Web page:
I think most of us will agree that error values can be helpful, and sometimes extremely unhelpful. For example, the #N/A error (Value Not Available error) is very helpful when cross-referencing two lists using the VLOOKUP function. If Excel can’t find a lookup value the #N/A error makes it very obvious.
However if you are wanting to total a range that includes #N/A errors all of a sudden they aren’t so special any more.
Sum a range of cells that include #N/A or #DIV/0! errors
If you have tried this you will probably be totally frustrated that the SUM function just returns another #N/A value and not the required total. The same happens with the #DIV/0! (Divide by 0 error) as well.
In this post I want to give you a couple of options that can be used to get past the error values and give you the range total.
Use this option if you still want to see the errors in the worksheet
Using the SUMIF function you can create a total which excludes the cells containing errors.
This option allows you to still see the #N/A errors in the Total range.
First select the cell that will hold the TOTAL. From the Formulas tab, in the Formulas group click Math & Trig. Select ‘SUMIF’ from the list.
In the ‘Range’ and ‘Sum_range’ boxes enter the range you want to total. In the ‘Criteria’ range enter “<>#N/A” and then click OK.
The arguments you have just entered perform the following tasks:
The ‘Range’ is the range that Excel will evaluate using the ‘Criteria’. In the example below Excel has looked at the range E5:E28 and using the criteria setting of <> (not equal to) #N/A it has then only included in the Total the cells that don’t contain ‘#N/A’.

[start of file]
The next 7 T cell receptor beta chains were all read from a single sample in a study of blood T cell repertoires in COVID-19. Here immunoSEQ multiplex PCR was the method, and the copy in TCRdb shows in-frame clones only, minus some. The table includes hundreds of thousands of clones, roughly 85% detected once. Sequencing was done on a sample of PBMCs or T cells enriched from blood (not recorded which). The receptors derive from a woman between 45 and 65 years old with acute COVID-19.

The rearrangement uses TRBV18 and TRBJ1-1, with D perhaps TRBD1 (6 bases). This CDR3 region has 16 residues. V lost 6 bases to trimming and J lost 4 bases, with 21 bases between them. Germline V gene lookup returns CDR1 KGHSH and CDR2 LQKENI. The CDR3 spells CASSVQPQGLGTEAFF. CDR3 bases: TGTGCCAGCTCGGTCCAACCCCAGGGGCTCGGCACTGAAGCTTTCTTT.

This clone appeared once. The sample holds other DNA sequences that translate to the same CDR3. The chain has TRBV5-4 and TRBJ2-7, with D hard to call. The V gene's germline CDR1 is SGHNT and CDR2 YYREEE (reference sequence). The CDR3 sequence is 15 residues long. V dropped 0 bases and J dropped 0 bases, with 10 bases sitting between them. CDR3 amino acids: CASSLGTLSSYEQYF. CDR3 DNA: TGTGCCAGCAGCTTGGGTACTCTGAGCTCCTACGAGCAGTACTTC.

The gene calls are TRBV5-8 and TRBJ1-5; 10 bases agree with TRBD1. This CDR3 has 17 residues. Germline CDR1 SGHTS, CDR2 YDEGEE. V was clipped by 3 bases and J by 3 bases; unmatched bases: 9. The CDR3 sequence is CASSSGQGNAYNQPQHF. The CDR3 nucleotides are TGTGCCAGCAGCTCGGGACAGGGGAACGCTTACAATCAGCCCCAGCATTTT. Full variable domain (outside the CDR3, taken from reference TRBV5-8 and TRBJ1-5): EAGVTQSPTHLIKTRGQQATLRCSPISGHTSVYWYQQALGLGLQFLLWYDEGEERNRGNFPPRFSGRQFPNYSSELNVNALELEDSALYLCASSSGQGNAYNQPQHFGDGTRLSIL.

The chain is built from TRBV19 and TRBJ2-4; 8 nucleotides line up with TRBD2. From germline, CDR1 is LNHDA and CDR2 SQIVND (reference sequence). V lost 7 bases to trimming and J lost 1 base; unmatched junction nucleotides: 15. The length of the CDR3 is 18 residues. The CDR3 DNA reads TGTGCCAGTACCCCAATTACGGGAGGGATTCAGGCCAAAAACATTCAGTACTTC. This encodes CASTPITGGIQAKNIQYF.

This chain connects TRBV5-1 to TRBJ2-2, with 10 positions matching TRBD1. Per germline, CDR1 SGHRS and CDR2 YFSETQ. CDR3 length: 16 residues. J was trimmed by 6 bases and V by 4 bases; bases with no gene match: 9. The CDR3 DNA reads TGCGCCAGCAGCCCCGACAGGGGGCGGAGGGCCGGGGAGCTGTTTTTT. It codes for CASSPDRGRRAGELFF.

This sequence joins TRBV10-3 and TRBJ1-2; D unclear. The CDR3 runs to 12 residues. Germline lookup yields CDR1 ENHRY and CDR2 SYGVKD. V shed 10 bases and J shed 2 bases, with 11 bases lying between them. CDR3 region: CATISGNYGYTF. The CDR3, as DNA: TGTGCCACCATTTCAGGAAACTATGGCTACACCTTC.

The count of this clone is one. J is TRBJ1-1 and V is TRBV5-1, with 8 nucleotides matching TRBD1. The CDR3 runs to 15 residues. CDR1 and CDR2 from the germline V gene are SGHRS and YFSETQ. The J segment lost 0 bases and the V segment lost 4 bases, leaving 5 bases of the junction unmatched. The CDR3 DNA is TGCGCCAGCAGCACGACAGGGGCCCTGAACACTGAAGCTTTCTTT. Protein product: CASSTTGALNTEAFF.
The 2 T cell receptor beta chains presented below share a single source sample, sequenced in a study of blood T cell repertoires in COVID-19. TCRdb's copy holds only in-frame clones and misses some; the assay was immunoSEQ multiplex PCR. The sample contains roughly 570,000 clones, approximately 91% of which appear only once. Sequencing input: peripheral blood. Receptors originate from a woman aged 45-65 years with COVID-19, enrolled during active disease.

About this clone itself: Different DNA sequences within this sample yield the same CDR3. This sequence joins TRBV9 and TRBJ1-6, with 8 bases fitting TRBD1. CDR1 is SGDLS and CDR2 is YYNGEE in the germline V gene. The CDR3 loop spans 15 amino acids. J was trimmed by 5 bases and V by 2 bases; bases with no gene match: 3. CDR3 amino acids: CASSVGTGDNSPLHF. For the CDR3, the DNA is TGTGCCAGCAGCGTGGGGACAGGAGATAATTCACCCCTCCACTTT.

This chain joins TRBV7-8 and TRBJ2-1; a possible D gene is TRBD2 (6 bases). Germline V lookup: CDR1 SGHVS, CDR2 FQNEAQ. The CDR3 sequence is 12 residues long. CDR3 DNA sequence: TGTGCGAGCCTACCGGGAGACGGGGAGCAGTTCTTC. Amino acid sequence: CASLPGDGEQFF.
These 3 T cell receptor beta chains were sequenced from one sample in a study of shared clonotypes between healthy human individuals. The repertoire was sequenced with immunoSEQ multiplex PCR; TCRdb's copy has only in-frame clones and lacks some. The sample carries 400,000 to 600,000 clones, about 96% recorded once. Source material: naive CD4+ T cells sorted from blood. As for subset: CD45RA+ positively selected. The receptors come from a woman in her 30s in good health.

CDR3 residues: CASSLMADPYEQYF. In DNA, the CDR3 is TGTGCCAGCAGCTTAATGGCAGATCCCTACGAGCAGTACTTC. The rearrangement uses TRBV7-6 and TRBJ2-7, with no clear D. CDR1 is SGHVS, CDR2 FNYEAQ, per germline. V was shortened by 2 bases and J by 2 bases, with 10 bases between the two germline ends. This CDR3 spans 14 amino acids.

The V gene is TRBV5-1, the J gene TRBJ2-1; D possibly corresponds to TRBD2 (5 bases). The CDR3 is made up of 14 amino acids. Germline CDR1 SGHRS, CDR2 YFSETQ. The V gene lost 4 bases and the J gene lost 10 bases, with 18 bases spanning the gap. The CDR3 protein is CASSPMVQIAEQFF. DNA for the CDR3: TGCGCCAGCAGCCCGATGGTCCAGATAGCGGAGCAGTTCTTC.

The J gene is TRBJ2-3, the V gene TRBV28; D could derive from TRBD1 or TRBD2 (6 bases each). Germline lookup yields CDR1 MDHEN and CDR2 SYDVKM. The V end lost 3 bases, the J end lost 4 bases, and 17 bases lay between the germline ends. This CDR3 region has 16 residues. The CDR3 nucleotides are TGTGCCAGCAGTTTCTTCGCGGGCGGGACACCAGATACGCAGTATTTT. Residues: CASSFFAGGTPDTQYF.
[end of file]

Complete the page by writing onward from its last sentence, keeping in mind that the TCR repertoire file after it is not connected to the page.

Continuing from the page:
You can use the same function to total a range with #DIV/0! errors as well.
Use this option to replace the errors with a value
Of course if the errors were replaced with a value the SUM function will perform as normal. Let’s look at how to do this for the #DIV/0! error. You can easily do the same for any error that you need to deal with.
In the example below the SUM function isn’t able to display a total due to the errors in the cells within the range.
However, if I re-write the ‘Unit Cost’ formula to include the IFERROR function I can replace the #DIV/0! errors with a 0 (zero) value. IFERROR checks if the formula you are using will return an error. If it does it will then replace the error with a value.
With all cells in the range now holding a value the SUM function held in C10 has an easy time of creating the range total.
We cover VLOOKUP, SUMIF and IFERROR in our very popular Excel Stage 2 and 3 courses. If you are wanting to learn the features of Excel that save you huge amounts of time these courses are definitely for you!
Was this post helpful? Please let us know in the Comments below.
If you enjoyed this post check out the related posts below.